The Relationship Between Corporate Governance And Financial Performance Of Stock Brokerage Firms And Investment Banks In Kenya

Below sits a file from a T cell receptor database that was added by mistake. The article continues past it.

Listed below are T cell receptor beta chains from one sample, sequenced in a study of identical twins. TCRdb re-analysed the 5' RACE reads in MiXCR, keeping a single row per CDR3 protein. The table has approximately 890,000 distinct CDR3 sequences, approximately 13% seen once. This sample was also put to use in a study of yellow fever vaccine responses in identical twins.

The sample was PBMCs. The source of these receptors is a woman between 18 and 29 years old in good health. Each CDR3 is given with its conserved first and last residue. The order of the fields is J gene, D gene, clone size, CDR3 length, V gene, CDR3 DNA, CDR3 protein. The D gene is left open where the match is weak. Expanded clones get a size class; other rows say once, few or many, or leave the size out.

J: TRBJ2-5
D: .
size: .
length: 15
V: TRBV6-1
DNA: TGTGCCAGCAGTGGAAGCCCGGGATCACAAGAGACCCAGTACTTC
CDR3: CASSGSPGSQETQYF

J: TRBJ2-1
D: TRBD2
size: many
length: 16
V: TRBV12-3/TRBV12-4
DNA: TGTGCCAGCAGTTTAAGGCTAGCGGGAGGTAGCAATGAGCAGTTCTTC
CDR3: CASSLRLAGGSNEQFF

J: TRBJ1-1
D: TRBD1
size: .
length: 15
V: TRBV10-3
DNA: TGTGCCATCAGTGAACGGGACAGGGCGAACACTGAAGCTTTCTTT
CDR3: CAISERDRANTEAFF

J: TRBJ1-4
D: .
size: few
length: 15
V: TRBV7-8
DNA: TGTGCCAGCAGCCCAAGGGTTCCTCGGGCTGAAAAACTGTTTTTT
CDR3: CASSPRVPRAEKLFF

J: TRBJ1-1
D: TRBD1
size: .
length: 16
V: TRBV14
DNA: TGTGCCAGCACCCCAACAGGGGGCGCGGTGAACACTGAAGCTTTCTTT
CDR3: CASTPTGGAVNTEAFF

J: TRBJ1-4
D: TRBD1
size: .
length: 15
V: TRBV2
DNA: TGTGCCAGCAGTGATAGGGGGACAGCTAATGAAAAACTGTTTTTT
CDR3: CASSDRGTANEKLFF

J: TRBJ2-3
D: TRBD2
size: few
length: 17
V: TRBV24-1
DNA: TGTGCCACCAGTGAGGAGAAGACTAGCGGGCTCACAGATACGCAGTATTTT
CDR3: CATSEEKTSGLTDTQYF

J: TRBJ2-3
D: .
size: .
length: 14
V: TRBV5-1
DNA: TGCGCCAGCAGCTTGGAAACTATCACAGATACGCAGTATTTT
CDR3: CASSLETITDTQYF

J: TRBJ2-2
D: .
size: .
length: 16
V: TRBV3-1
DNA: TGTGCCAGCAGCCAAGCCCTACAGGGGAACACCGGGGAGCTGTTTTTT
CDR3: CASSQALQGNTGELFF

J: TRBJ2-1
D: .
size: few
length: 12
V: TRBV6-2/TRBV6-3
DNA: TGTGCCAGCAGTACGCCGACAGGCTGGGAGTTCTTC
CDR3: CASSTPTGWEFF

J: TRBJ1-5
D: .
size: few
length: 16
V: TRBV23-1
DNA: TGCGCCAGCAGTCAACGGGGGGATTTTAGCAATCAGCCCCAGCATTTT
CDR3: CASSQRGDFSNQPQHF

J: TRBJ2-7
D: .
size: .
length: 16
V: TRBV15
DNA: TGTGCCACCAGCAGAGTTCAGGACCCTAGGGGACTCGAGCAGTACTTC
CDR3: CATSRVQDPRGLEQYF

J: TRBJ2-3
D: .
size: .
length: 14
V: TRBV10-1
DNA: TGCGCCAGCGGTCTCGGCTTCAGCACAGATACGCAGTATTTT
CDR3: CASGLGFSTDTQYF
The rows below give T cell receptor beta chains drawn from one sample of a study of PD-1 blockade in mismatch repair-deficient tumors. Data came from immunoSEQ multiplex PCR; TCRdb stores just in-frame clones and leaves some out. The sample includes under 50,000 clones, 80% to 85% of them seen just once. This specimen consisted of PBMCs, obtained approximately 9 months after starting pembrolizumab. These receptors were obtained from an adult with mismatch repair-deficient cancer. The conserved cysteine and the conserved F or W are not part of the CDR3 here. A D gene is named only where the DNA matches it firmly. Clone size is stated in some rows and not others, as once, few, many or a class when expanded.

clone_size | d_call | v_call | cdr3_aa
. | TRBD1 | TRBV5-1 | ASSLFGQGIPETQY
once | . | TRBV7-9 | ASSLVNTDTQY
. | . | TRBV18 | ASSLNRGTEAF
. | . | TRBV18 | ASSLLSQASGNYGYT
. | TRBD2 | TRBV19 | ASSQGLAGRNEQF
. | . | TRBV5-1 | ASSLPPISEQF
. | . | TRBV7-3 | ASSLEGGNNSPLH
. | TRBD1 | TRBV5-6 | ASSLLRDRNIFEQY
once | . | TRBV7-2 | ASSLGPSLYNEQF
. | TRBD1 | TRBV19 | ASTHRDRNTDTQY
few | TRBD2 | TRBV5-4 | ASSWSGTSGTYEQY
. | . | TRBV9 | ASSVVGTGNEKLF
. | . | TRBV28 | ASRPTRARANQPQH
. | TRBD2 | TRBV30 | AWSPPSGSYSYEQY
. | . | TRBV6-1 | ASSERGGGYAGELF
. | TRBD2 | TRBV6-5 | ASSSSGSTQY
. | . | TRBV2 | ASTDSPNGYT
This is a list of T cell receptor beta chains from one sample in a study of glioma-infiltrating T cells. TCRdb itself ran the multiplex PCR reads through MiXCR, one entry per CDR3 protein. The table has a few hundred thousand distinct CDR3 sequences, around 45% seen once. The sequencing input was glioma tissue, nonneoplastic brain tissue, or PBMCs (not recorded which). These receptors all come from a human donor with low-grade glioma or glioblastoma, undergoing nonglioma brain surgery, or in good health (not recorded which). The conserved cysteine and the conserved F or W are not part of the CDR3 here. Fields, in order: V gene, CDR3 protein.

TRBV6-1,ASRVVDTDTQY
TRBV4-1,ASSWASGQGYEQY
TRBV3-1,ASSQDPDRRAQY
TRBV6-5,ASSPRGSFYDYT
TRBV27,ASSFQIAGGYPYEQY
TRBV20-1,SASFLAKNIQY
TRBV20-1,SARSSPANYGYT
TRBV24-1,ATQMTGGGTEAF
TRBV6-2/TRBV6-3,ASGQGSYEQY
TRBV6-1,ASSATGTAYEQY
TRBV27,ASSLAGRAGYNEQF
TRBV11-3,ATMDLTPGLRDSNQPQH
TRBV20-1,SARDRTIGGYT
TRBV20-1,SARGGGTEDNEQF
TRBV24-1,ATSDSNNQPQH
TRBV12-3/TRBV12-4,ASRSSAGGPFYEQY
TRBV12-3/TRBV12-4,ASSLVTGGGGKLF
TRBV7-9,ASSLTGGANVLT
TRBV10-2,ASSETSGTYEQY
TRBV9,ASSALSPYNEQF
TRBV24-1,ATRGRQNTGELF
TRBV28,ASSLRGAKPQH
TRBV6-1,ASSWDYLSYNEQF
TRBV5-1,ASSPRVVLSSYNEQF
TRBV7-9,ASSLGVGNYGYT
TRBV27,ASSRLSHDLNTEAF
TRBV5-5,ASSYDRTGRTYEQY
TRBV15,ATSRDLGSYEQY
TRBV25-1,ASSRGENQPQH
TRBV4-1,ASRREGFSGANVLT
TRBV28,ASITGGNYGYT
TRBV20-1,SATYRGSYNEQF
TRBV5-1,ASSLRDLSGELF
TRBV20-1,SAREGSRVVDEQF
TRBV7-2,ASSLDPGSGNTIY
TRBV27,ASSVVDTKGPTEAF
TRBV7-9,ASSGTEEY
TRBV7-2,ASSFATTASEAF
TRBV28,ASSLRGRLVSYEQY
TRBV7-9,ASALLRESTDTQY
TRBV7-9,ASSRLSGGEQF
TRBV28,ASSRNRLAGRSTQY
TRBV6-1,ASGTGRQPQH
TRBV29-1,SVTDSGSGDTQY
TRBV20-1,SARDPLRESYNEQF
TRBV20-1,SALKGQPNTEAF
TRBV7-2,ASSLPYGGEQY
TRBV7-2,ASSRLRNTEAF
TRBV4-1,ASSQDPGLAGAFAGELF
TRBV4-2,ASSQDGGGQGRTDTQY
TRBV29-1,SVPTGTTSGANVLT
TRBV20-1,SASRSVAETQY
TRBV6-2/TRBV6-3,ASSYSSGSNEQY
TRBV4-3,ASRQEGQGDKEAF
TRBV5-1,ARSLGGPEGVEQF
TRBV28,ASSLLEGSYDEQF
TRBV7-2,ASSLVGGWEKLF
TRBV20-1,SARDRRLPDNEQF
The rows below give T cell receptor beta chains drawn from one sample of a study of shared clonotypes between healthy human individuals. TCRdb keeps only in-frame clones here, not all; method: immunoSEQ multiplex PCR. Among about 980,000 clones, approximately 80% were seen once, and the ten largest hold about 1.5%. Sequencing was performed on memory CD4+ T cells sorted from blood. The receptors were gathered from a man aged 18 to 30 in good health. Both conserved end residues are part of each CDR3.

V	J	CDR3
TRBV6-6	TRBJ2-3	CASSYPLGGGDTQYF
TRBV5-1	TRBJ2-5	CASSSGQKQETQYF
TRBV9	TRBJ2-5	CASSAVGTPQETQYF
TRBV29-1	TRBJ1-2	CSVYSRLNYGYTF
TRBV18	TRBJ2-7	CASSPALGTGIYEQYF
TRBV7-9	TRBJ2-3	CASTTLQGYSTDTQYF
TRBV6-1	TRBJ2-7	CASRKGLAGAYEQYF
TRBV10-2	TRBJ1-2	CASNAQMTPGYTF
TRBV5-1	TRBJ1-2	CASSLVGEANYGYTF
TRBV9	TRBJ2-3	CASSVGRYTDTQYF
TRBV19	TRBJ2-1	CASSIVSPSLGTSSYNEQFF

Corporate governance is an area that has grown rapidly in the recent years due to the global corporate scandals and collapse of big companies. The purpose of this paper is to empirically investigate the impact of corporate governance aspects (board size, board composition, separation of role of chairman and Chief Executive Officer, ownership structure (insider ownership), information disclosure and frequency of board meetings on financial performance of firms. The objective of the study is to determine the relationship between corporate governance and financial performance of stock brokerage firms and investment banks in Kenya. Return of Assets (ROA) was used as a measure of financial performance. The study used a causal design where primary data was collected from all the 19 stock brokerage firms and investment banks (members of Nairobi Securities Exchange) in Kenya using a questionnaire. The data was analyzed using statistical tools. The study found out that there exists a relationship between different aspects of corporate governance and firm’s financial performance. Board size had significant positive relationship on financial performance. Firms with bigger boards reported better results than those with smaller boards. Board composition had significant but negative relationship with financial performance. Firms with a higher proportion of non-executive directors performed worse than those with a smaller proportion. The study revealed no significant relationship between ownership structure (insider ownership), information disclosure and frequency of meetings with financial performance of firms.